It has long been settled law, both in this Circuit and elsewhere that there is not even a constitutional right to a preliminary hearing prior to indictment or prior to trial. Clarke v. Huff, 73 App. D.C. 351, 119 F.2d 204 (1941). Jurists like Chief Justice Vinson and Associate Justice Rutledge, when members of this court, and the late Chief Judges Groner and Stephens (to mention only noted Chief Judges now deceased) never had the slightest doubt that Goldsby v. United States, 160 U.S. 70, 73, 16 S.Ct. 216, 218, 40 L.Ed. 343 (1895) had stated the law when the Court said:


"The contention at bar that because there had been no preliminary examination of the accused, he was thereby deprived of his constitutional guaranty to be confronted by the witnesses, by mere statement demonstrates its error."


The rights of the accused, said the Supreme Court, were to be determined and protected at trial. Ex Parte United States, 287 U.S. 241, 250, 53 S.Ct. 129, 77 L.Ed. 283 (1932). Mindful, obviously, that such was the law, the Supreme Court has recognized that probable cause for the detention of an accused to stand trial might be established by a valid indictment by a grand jury. So wrote Mr. Justice Black in Costello v. United States, 350 U.S. 359, 363, 76 S.Ct. 406, 100 L.Ed. 397 (1956), and so thought Mr. Justice Holmes writing for the Court in Holt v. United States, 218 U.S. 245, 247, 31 S.Ct. 2, 54 L.Ed. 1021 (1910). And see Jaben v. United States, 381 U.S. 214, 220, 85 S.Ct. 1365, 14 L.Ed. 2d 345 (1965); and Mr. Justice Rutledge writing for this court in Jordon v. Bondy, 72 App.D.C. 360, 114 F.2d 599 (1940). He observed that it had been repeatedly held that the prosecution is under no obligation to call all witnesses subpoenaed by the Government.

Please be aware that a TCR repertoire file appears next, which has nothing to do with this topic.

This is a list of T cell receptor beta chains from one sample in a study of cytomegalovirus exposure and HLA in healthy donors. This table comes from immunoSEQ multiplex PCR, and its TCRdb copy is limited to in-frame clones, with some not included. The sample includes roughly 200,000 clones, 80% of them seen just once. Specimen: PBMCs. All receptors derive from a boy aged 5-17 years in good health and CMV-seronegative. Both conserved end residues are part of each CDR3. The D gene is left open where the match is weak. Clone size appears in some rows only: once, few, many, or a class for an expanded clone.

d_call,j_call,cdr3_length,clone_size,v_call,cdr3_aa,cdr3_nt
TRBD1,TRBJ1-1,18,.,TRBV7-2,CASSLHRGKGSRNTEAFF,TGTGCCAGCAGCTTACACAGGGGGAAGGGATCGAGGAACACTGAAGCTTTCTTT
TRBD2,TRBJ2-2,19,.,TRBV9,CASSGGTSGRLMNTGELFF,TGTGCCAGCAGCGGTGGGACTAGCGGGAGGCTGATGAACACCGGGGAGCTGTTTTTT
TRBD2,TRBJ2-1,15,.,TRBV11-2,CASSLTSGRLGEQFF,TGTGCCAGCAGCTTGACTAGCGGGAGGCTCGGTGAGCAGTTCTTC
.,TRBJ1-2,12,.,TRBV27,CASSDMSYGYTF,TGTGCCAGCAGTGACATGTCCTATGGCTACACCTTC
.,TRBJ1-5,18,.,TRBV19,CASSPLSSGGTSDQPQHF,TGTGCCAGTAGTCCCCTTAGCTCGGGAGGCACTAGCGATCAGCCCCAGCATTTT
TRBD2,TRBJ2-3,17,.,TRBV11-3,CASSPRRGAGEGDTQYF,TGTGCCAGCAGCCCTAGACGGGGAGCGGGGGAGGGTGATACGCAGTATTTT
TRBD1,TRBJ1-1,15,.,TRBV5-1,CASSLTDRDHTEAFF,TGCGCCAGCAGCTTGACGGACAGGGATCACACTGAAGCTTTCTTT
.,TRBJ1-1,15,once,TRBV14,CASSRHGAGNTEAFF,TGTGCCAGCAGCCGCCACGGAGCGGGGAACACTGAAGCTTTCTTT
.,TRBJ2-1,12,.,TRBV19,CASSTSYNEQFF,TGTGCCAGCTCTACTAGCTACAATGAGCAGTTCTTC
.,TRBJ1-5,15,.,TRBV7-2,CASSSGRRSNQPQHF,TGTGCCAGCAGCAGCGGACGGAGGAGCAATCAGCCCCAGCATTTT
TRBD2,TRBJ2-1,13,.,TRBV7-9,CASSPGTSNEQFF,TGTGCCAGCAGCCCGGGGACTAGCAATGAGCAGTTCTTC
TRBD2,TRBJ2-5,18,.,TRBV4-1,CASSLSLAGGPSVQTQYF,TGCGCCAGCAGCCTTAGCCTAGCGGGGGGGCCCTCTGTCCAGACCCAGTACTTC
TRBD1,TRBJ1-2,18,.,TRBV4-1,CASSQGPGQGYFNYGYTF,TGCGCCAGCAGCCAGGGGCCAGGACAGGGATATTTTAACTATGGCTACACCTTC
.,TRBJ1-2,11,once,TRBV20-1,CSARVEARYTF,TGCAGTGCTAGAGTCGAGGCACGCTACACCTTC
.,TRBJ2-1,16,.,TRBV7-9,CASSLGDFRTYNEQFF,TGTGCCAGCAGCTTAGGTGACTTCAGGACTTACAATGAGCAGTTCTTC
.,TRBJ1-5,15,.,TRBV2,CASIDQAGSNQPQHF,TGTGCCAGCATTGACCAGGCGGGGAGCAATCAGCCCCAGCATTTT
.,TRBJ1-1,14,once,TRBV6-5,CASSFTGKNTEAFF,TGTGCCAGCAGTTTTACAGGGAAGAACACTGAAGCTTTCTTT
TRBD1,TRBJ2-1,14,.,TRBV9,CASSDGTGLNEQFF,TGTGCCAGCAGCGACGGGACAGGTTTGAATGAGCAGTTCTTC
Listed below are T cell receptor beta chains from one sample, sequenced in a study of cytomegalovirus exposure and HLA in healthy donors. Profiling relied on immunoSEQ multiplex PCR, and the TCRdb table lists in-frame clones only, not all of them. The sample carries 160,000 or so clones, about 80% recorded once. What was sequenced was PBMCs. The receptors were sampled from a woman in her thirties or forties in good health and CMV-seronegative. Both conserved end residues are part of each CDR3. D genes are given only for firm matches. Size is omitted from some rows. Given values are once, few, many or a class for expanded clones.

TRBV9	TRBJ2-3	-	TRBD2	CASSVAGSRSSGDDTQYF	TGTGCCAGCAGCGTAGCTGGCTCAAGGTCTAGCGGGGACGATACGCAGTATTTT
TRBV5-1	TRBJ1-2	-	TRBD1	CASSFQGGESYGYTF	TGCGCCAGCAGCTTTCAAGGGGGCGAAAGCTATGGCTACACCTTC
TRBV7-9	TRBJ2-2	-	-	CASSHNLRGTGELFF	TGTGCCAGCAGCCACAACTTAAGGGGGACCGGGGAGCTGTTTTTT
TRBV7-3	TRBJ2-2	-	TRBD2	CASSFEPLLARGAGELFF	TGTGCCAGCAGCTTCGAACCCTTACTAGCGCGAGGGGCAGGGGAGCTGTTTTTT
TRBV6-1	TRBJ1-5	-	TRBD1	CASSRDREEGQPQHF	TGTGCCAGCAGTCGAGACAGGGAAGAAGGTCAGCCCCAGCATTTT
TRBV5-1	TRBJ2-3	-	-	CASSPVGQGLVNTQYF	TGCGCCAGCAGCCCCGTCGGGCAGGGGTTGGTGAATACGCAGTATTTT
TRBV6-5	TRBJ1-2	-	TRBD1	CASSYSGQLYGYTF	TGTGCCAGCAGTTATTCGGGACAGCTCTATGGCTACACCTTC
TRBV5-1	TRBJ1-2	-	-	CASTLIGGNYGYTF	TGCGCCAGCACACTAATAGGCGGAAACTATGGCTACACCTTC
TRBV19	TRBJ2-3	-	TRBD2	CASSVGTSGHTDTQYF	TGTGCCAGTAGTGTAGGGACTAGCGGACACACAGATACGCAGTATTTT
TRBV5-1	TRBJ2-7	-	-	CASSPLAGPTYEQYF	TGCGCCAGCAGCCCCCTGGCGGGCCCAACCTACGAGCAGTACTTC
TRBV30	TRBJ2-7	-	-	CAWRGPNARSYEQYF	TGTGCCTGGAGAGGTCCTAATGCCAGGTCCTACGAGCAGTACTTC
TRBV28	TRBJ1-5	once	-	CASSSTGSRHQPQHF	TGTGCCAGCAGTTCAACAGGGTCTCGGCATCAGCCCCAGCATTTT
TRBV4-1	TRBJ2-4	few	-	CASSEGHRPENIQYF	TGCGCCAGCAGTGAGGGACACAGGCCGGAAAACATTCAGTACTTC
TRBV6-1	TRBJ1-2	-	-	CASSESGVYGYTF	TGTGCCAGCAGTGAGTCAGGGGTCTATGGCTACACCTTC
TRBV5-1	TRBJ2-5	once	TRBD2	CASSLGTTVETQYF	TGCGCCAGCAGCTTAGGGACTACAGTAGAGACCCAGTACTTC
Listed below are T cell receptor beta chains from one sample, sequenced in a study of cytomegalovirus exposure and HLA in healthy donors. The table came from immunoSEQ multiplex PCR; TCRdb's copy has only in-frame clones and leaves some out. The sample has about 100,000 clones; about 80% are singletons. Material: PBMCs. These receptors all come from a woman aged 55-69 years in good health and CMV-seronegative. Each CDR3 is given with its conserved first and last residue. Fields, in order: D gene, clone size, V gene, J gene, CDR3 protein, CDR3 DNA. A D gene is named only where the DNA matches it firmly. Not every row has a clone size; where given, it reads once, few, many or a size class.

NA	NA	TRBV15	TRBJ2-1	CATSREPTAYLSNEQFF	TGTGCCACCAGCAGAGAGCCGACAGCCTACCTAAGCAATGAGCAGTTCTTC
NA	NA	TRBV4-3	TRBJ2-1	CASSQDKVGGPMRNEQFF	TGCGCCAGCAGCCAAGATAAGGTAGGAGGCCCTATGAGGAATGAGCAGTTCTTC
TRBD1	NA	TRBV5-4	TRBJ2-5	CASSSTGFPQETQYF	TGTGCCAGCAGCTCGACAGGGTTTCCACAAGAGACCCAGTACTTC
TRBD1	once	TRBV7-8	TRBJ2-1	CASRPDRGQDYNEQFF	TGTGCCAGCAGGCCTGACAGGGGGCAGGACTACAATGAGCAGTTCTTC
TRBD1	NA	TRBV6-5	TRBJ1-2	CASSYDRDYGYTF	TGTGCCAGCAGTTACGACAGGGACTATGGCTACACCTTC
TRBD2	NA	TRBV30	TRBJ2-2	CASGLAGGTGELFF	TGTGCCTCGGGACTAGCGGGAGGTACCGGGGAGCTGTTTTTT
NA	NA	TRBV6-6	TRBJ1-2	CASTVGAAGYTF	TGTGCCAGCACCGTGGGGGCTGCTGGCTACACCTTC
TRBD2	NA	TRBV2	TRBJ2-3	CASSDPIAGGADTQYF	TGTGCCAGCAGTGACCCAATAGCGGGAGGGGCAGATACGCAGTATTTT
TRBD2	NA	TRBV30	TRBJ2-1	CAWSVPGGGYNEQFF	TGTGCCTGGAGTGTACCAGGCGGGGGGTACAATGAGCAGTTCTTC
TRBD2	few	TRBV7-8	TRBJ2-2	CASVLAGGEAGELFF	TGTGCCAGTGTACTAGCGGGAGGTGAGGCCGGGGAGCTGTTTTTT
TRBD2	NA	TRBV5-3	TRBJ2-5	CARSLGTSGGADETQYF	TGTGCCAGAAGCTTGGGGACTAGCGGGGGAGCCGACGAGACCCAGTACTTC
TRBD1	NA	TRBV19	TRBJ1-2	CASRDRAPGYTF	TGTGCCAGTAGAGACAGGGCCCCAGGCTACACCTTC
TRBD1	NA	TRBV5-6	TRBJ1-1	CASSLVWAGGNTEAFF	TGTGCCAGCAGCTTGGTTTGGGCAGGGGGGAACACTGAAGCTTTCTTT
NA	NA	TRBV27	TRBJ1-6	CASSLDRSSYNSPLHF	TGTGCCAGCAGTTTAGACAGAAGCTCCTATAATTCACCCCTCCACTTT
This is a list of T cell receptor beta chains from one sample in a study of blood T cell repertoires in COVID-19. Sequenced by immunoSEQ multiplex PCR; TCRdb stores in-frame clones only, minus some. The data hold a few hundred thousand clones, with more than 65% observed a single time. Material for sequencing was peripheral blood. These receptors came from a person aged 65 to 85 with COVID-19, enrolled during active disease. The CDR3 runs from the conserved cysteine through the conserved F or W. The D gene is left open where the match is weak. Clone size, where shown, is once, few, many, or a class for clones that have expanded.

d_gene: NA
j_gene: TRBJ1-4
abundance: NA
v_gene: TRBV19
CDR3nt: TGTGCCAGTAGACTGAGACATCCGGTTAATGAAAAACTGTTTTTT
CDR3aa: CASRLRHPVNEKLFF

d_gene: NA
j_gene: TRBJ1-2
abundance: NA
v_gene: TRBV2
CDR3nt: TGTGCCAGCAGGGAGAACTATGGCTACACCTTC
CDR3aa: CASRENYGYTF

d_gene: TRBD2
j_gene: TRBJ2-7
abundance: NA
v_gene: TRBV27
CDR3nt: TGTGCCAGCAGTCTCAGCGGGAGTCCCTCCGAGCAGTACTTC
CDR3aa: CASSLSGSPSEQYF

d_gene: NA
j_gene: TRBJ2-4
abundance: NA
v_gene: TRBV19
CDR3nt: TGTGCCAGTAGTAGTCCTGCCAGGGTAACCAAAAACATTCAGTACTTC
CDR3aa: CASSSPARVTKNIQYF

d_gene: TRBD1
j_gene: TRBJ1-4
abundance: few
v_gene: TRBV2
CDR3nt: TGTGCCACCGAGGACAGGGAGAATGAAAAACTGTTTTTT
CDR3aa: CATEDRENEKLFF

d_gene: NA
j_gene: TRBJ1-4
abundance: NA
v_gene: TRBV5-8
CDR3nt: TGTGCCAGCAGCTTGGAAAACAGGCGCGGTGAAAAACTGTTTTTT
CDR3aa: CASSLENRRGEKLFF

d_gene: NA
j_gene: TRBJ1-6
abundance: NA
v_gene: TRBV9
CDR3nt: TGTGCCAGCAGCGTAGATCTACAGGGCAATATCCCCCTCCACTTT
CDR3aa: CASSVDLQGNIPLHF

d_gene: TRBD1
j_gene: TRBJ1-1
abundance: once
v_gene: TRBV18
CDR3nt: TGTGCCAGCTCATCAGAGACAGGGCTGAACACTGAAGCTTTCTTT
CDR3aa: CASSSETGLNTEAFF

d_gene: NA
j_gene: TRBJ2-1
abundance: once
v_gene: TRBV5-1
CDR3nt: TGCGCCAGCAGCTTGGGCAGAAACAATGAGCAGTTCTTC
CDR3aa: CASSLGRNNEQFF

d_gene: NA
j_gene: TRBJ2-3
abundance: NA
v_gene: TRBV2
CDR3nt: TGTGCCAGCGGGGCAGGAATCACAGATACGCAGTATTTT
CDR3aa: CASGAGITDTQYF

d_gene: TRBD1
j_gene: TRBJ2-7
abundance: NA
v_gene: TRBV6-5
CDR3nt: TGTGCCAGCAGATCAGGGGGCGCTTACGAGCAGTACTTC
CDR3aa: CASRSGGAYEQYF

If references to such cases and their holdings may suggest a lack of uniformity either in approach or in the decisional process, I suggest that the exhortation of the President's Commission, supra, should here be regarded. I vote for rehearing en banc that those of us who have not heard the Government's statement of its position may the more certainly appraise the issue. If mine is not a reasonable position with reference to the exercise of power by this court, it may not be taken amiss if I suggest that Congress in its consideration of problems of law enforcement in the District of Columbia make provision that the return of a valid indictment will, ipso facto, establish probable cause to hold an accused for trial irrespective of any decision or rule of court.





And see my discussion reen banc hearings in Cafeteria & Restaurant Wkrs. U., Local 473 v. McElroy, 109 U.S.App. D.C. 39, 51, 55 et seq., 284 F.2d 173, 185, 189 et seq. (1960), 367 U.S. 886, 81 S.Ct. 1743, 6 L.Ed.2d 1230 (1961); Hansford v. United States, 124 U.S.App. D.C. 387, 398, 365 F.2d 920, 931 (1966).


BURGER, Circuit Judge, (with whom TAMM, Circuit Judge joins):


Despite the fact that a Grand Jury has returned an indictment, the opinion of the sitting division which four judges voted to review1 directs the District Court to order another preliminary hearing before the accused is tried. The opinion of the sitting division does not tell us what can be accomplished by such a remand or whether a United States Commissioner can conduct some sort of "appellate" review of the action of a Grand Jury. The sitting division's opinion, therefore, presents a very important and recurring question as to the relationship between a preliminary hearing and an indictment; it intensifies the confusion surrounding the role of the preliminary hearing which began with a misconception of what the Blue opinion really meant. For these reasons we voted to grant the government's petition for rehearing en banc.